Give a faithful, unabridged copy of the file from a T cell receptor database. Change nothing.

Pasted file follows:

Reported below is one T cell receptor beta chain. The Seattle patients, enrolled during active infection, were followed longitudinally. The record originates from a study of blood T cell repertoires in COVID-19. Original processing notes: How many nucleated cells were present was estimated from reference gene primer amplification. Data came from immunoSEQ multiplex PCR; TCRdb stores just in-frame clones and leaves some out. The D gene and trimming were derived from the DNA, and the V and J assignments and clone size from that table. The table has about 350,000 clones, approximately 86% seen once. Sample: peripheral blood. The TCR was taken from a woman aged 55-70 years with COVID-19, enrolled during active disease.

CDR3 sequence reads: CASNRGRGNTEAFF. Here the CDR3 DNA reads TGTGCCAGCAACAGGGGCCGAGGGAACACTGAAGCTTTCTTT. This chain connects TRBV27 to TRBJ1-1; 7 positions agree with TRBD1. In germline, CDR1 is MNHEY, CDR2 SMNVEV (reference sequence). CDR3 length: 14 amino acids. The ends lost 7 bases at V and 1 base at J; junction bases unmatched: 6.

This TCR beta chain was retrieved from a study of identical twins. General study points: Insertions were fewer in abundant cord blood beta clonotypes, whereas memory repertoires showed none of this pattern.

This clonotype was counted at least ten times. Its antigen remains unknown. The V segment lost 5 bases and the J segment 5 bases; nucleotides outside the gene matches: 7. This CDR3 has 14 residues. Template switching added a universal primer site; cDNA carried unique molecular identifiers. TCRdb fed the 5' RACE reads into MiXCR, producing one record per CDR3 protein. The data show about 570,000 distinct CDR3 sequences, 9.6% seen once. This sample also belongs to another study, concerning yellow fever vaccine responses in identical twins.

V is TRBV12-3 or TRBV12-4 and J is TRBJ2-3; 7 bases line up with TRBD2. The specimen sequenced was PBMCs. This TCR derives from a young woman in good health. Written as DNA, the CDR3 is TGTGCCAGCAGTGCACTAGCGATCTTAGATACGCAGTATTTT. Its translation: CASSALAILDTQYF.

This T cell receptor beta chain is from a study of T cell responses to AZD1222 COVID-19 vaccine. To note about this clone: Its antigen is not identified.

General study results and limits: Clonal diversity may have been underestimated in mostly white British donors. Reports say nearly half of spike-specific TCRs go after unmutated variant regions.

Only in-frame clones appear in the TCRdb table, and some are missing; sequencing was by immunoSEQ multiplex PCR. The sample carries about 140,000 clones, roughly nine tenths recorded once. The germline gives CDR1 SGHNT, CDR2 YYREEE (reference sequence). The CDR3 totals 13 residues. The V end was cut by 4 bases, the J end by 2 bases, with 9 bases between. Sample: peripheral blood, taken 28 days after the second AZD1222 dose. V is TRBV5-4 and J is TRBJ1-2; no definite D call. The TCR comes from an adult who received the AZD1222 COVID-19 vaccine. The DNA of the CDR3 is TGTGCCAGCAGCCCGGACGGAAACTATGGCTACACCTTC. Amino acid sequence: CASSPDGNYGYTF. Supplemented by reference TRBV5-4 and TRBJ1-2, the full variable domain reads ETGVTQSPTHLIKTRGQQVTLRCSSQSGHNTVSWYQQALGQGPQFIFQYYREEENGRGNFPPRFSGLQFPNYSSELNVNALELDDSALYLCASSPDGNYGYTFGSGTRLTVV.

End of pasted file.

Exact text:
Reported below is one T cell receptor beta chain. The Seattle patients, enrolled during active infection, were followed longitudinally. The record originates from a study of blood T cell repertoires in COVID-19. Original processing notes: How many nucleated cells were present was estimated from reference gene primer amplification. Data came from immunoSEQ multiplex PCR; TCRdb stores just in-frame clones and leaves some out. The D gene and trimming were derived from the DNA, and the V and J assignments and clone size from that table. The table has about 350,000 clones, approximately 86% seen once. Sample: peripheral blood. The TCR was taken from a woman aged 55-70 years with COVID-19, enrolled during active disease.

CDR3 sequence reads: CASNRGRGNTEAFF. Here the CDR3 DNA reads TGTGCCAGCAACAGGGGCCGAGGGAACACTGAAGCTTTCTTT. This chain connects TRBV27 to TRBJ1-1; 7 positions agree with TRBD1. In germline, CDR1 is MNHEY, CDR2 SMNVEV (reference sequence). CDR3 length: 14 amino acids. The ends lost 7 bases at V and 1 base at J; junction bases unmatched: 6.

This TCR beta chain was retrieved from a study of identical twins. General study points: Insertions were fewer in abundant cord blood beta clonotypes, whereas memory repertoires showed none of this pattern.

This clonotype was counted at least ten times. Its antigen remains unknown. The V segment lost 5 bases and the J segment 5 bases; nucleotides outside the gene matches: 7. This CDR3 has 14 residues. Template switching added a universal primer site; cDNA carried unique molecular identifiers. TCRdb fed the 5' RACE reads into MiXCR, producing one record per CDR3 protein. The data show about 570,000 distinct CDR3 sequences, 9.6% seen once. This sample also belongs to another study, concerning yellow fever vaccine responses in identical twins.

V is TRBV12-3 or TRBV12-4 and J is TRBJ2-3; 7 bases line up with TRBD2. The specimen sequenced was PBMCs. This TCR derives from a young woman in good health. Written as DNA, the CDR3 is TGTGCCAGCAGTGCACTAGCGATCTTAGATACGCAGTATTTT. Its translation: CASSALAILDTQYF.

This T cell receptor beta chain is from a study of T cell responses to AZD1222 COVID-19 vaccine. To note about this clone: Its antigen is not identified.

General study results and limits: Clonal diversity may have been underestimated in mostly white British donors. Reports say nearly half of spike-specific TCRs go after unmutated variant regions.

Only in-frame clones appear in the TCRdb table, and some are missing; sequencing was by immunoSEQ multiplex PCR. The sample carries about 140,000 clones, roughly nine tenths recorded once. The germline gives CDR1 SGHNT, CDR2 YYREEE (reference sequence). The CDR3 totals 13 residues. The V end was cut by 4 bases, the J end by 2 bases, with 9 bases between. Sample: peripheral blood, taken 28 days after the second AZD1222 dose. V is TRBV5-4 and J is TRBJ1-2; no definite D call. The TCR comes from an adult who received the AZD1222 COVID-19 vaccine. The DNA of the CDR3 is TGTGCCAGCAGCCCGGACGGAAACTATGGCTACACCTTC. Amino acid sequence: CASSPDGNYGYTF. Supplemented by reference TRBV5-4 and TRBJ1-2, the full variable domain reads ETGVTQSPTHLIKTRGQQVTLRCSSQSGHNTVSWYQQALGQGPQFIFQYYREEENGRGNFPPRFSGLQFPNYSSELNVNALELDDSALYLCASSPDGNYGYTFGSGTRLTVV.